The first satellite created in Moldova was sent into space

The first satellite created in the Republic of Moldova, “TUMnanoSAT”, was launched into space by astronauts from the International Space Station. This was done as part of the international KiboCUBE program. The Technical University of Moldova (TUM), where this satellite was created, was selected to participate in this program by the Japan Aerospace Exploration Agency (JAXA) and the United Nations Office for Outer Space Affairs, IPN reports.

Rector of the Technical University of Moldova, Viorel Bostan, said that the idea of ​​creating a satellite so that Moldova could explore outer space arose back in 2008. Space technology has always been a catalyst, an additional reason for schoolchildren and students to study physics, mathematics, engineering, and this will allow Moldova to use the space technology used in many developed countries to its advantage.

“At the time it seemed like a dream, a distant dream, but in 2009 the first band was formed. The one who dreamed it then and convinced us that we will be able to succeed is the academician Ion Bostan. I was skeptical when he first brought up the subject, but today, almost 14 years later, we see that we have succeeded. The Space Technology Center was established, financed by projects or state programs of the then Academy of Sciences, with a small deduction from state reserve funds. A total of 2 million lei was allocated from the government reserve fund to the Center for Space Technologies. But we managed to build a satellite communication infrastructure, we managed to build an educational infrastructure, we created new laboratories from scratch, formed teams. And in 2018 we first tried to apply for this KiboCUBE program. We didn’t succeed the first time, but we learned another lesson : if it didn’t work the first time, learn on the second try, and everything will work out on the third try, says Bostan.

Teachers, students, students and doctoral students from various faculties at TUM have contributed to the creation of the nanosatellite. The average age in the team is under 30 years. According to the rector of TUM, a team of experts from the Institute of Technology is currently working on the second version of the nanosatellite.

Prime Minister Natalia Gavrilitsa, who was present at the event, emphasized that space exploration brings many benefits to people, businesses, the economy and science. “Currently, the Moldovan government is discussing with international companies the possibility of using satellite data, for example, to determine harvests in agriculture. Or to assess the consequences of natural disasters. This can make government policies much more accurate and benefit the entire economy. Despite all the difficulties, we will to continue investing in science and universities,” said the head of government.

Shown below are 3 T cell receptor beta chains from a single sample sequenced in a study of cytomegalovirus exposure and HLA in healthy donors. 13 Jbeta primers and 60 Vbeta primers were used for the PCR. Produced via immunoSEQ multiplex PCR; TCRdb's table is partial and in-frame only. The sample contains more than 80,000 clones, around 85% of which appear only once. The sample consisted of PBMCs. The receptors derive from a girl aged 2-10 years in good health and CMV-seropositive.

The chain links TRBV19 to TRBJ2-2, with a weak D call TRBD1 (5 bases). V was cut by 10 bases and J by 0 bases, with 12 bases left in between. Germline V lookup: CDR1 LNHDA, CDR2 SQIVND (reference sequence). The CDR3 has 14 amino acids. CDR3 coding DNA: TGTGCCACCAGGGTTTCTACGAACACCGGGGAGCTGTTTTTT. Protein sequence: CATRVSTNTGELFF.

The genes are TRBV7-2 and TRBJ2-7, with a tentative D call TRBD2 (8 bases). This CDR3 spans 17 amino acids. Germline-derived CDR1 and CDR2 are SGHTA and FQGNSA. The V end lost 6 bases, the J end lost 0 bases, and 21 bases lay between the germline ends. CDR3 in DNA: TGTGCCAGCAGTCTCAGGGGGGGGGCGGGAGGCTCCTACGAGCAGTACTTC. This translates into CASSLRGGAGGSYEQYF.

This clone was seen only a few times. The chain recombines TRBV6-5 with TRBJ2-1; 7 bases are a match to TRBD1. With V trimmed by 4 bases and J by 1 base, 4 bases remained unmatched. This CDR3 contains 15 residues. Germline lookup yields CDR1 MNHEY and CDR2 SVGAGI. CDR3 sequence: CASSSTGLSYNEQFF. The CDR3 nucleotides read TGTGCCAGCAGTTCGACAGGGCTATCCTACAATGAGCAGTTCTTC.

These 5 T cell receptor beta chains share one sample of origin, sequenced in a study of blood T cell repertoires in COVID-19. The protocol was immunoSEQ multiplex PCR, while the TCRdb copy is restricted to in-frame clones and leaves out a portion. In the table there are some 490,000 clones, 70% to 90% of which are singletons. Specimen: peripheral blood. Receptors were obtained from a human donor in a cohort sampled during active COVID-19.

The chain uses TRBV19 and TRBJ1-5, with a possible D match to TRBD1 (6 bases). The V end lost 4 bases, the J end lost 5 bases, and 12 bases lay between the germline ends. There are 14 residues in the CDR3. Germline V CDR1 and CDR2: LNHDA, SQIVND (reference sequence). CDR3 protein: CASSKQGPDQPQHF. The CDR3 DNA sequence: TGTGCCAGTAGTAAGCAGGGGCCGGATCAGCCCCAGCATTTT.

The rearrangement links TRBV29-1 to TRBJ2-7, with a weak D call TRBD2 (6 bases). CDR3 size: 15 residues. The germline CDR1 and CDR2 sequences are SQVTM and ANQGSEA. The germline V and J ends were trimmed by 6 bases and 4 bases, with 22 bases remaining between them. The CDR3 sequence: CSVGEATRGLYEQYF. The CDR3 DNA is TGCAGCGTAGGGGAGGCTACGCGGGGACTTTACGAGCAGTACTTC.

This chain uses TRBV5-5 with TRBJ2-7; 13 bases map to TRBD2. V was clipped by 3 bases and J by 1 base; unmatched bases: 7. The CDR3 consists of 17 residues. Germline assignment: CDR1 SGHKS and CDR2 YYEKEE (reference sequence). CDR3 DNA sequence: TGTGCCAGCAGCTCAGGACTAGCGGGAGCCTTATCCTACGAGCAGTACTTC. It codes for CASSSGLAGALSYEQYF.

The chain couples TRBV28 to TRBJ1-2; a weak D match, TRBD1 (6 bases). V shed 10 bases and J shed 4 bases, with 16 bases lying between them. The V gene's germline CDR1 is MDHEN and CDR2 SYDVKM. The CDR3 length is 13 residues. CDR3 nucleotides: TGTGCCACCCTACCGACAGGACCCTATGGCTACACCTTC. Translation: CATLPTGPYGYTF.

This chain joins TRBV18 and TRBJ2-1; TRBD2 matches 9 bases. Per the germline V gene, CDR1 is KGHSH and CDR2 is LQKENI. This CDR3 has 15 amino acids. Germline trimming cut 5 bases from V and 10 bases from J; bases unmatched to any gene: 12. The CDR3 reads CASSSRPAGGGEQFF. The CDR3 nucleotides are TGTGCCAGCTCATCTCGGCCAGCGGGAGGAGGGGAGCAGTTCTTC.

Japanese Ambassador to Moldova Yoshihiro Katayama noted that the first Moldovan satellite has already been launched into space, and the Japanese managed to provide some help in this: the satellite was launched into orbit as part of the KiboCUBE program. “Kibo means ‘hope’ in Japanese. Today, the Republic of Moldova not only launched a satellite, but also opened the door to hope for the future. We supported this wonderful project, for the implementation of which so many talented and hardworking people worked. I am confident that this step forward will be followed by other projects, in the implementation of which the Japanese will lend their shoulder to you,” the ambassador said.

Nanosatellite “TUMnanoSAT” is a cube with 10 cm edge, weighs 1,150 kg. It will perform educational and research tasks. It will make it possible to test the sensors of the attitude determination subsystem of the satellite (magnetometers, microgyroscopes, solar sensors) to optimize the attitude control algorithms, develop an effective communication subsystem “satellite – ground station”, test the solar energy supply system to achieve optimal ways of distributing the accumulated energy, study the performance and behavior of nanosensors in space conditions, check the reliability of electronic components in space radiation conditions.

“TUMnanoSAT” was designed, built and tested from July 2019 to October 2021, within the framework of the state program “Development and launch of a series of nanosatellites with research missions from the International Space Station, their monitoring, subsequent maintenance and promotion of space technologies”. From June to August 2021, the TUMnanoSAT satellite passed all functional tests at the Institute of Space Sciences in Romania in accordance with the requirements of JAXA and NASA. Then, in March, it was flown to Japan, to JAXA headquarters, where it was placed in a J-SSOD launch capsule. In April, he was brought to NASA and loaded aboard the cargo ship Cargo Dragon-2.

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